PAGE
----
A British clothing chain is getting a mixed reaction to its new plus-size clothing line for toddlers.
Is this really the sign of the apocalypse?
Marks and Spencer reps tell the Daily Telegraph that the "plus fit" line for kids as young as 3 is in response to customer demand -- they're more generously cut to keep up with kids' growing waistlines.
Naturally the outcry is that this will somehow encourage childhood obesity.
In Britain alone, 16 percent of kids aged 2 to 15 are obese. That's without clothes to fit their bodies.
It's not the clothing making them fat. It's poor nutrition, poor parental role models, poor exercise routines.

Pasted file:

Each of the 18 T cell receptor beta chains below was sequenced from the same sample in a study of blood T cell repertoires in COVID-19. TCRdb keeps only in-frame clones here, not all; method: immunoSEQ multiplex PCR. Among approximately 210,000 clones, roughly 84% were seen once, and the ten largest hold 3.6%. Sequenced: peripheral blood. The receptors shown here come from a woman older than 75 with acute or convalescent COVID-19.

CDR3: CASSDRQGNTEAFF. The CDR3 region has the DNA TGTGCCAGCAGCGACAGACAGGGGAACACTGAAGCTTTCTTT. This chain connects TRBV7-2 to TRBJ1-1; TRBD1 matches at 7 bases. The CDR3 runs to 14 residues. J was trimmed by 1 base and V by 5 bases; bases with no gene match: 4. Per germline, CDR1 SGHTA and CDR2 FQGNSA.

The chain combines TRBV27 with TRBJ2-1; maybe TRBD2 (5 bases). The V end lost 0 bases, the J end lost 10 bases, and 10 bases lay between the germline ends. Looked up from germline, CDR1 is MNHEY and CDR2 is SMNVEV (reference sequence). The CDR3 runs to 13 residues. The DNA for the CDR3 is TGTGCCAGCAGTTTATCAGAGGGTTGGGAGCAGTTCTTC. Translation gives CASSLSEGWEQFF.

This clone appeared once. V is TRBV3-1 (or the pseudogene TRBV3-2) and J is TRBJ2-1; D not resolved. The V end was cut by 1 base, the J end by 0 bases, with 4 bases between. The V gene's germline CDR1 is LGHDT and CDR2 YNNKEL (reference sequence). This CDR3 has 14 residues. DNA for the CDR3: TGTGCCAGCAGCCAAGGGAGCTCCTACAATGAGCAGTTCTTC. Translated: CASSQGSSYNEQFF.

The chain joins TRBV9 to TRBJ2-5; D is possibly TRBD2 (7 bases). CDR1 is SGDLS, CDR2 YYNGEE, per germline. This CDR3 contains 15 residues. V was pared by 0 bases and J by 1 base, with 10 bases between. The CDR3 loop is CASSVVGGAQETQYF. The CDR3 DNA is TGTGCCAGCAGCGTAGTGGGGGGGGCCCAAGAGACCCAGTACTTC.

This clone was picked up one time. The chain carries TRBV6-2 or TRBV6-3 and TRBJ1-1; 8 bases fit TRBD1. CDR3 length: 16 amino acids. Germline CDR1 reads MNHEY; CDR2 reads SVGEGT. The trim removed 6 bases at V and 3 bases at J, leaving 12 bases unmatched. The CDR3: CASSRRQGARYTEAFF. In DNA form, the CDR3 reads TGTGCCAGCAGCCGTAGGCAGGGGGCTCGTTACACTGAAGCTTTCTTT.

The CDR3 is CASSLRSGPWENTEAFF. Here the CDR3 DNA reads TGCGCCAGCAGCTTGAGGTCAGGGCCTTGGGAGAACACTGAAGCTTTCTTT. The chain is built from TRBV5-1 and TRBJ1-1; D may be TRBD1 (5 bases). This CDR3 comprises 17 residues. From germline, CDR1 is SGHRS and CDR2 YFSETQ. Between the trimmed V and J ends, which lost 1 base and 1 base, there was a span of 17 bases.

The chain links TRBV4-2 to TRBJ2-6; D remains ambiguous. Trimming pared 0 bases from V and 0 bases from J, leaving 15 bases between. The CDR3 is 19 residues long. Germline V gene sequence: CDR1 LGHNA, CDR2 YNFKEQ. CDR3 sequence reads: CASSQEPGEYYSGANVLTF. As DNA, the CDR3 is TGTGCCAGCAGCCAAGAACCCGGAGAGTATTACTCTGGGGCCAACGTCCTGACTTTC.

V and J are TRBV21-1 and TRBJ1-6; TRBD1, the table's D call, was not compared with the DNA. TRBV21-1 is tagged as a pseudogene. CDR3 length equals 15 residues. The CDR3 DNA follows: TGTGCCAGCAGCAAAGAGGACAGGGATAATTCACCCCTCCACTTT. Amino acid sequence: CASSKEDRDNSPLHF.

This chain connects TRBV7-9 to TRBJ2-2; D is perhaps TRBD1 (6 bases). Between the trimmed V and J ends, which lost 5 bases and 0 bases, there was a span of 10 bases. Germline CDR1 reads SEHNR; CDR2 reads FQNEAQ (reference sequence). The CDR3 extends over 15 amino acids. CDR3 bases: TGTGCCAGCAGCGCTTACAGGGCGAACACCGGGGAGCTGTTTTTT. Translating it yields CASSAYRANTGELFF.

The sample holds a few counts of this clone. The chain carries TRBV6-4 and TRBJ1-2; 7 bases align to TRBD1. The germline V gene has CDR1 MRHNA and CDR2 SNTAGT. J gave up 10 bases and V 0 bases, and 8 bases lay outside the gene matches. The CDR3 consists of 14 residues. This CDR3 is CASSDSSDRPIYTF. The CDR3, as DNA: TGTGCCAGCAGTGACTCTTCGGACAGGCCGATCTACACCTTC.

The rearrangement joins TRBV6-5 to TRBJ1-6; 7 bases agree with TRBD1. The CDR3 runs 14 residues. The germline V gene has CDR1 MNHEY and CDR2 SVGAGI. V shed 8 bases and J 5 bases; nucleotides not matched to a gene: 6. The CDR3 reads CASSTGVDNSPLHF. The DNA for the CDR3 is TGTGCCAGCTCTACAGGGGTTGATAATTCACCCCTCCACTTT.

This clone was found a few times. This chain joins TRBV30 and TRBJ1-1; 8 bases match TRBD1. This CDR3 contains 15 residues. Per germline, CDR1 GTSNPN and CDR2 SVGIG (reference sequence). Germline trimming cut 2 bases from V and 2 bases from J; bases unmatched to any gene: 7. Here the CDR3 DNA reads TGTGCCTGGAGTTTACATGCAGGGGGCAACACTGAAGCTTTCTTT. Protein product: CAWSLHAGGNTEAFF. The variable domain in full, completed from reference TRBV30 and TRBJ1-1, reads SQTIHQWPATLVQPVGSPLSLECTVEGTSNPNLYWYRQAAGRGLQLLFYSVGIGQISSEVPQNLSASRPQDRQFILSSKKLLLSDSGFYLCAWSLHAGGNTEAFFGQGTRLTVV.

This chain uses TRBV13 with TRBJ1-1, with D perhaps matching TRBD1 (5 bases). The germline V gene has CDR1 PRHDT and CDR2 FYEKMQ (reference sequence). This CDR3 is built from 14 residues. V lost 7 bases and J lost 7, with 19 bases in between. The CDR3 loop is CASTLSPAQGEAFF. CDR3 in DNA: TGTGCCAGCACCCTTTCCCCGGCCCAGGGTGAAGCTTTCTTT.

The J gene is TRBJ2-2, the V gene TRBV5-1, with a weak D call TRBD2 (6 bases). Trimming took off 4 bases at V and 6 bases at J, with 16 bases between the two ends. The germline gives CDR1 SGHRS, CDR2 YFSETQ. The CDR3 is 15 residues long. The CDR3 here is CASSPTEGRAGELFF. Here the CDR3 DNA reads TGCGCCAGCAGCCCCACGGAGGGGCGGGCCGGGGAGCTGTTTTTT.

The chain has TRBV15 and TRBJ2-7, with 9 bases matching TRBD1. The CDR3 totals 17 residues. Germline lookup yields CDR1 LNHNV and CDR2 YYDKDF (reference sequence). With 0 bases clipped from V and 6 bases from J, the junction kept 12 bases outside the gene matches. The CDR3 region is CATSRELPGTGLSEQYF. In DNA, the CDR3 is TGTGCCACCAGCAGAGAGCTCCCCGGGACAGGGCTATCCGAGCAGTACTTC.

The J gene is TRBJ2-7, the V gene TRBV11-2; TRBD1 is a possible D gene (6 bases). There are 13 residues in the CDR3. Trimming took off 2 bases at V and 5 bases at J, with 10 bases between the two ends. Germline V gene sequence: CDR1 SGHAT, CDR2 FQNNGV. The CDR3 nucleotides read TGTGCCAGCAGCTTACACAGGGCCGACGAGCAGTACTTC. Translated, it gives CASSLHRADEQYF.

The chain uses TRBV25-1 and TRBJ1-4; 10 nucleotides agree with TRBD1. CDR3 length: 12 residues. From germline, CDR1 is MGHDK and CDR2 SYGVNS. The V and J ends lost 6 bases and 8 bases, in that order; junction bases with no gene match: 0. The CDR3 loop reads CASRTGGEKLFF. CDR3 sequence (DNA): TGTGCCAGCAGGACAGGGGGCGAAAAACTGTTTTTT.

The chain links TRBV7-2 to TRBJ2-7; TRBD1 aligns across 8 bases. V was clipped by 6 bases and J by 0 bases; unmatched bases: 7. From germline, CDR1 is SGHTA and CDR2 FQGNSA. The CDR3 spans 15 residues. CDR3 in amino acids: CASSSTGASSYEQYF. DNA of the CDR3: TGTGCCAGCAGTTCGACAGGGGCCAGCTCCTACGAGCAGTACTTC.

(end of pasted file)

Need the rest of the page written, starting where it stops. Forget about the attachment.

And at the end of the day, don't these kids deserve clothes that fit them? At 3 years old, wearing ill-fitting clothing isn't going to force them to stop eating. It takes a parent to help with that.
But it will make them uncomfortable to trip over the length of size 6 pants because it's the only thing with a wide enough waistband. How do you expect them to get moving if they can't walk straight?
Frankly, I come from the other direction -- my daughter is tall, with a small waist. She is constantly hiking up her pants because they're falling off her hips, and I feel for her. She's already on the path to the curse of womanhood -- never finding clothes that actually fit her body just right.
Obesity is a problem that needs to be addressed, but treating overweight kids like they deserve to be uncomfortable is not fixing it.
Image via tibchris/Flickr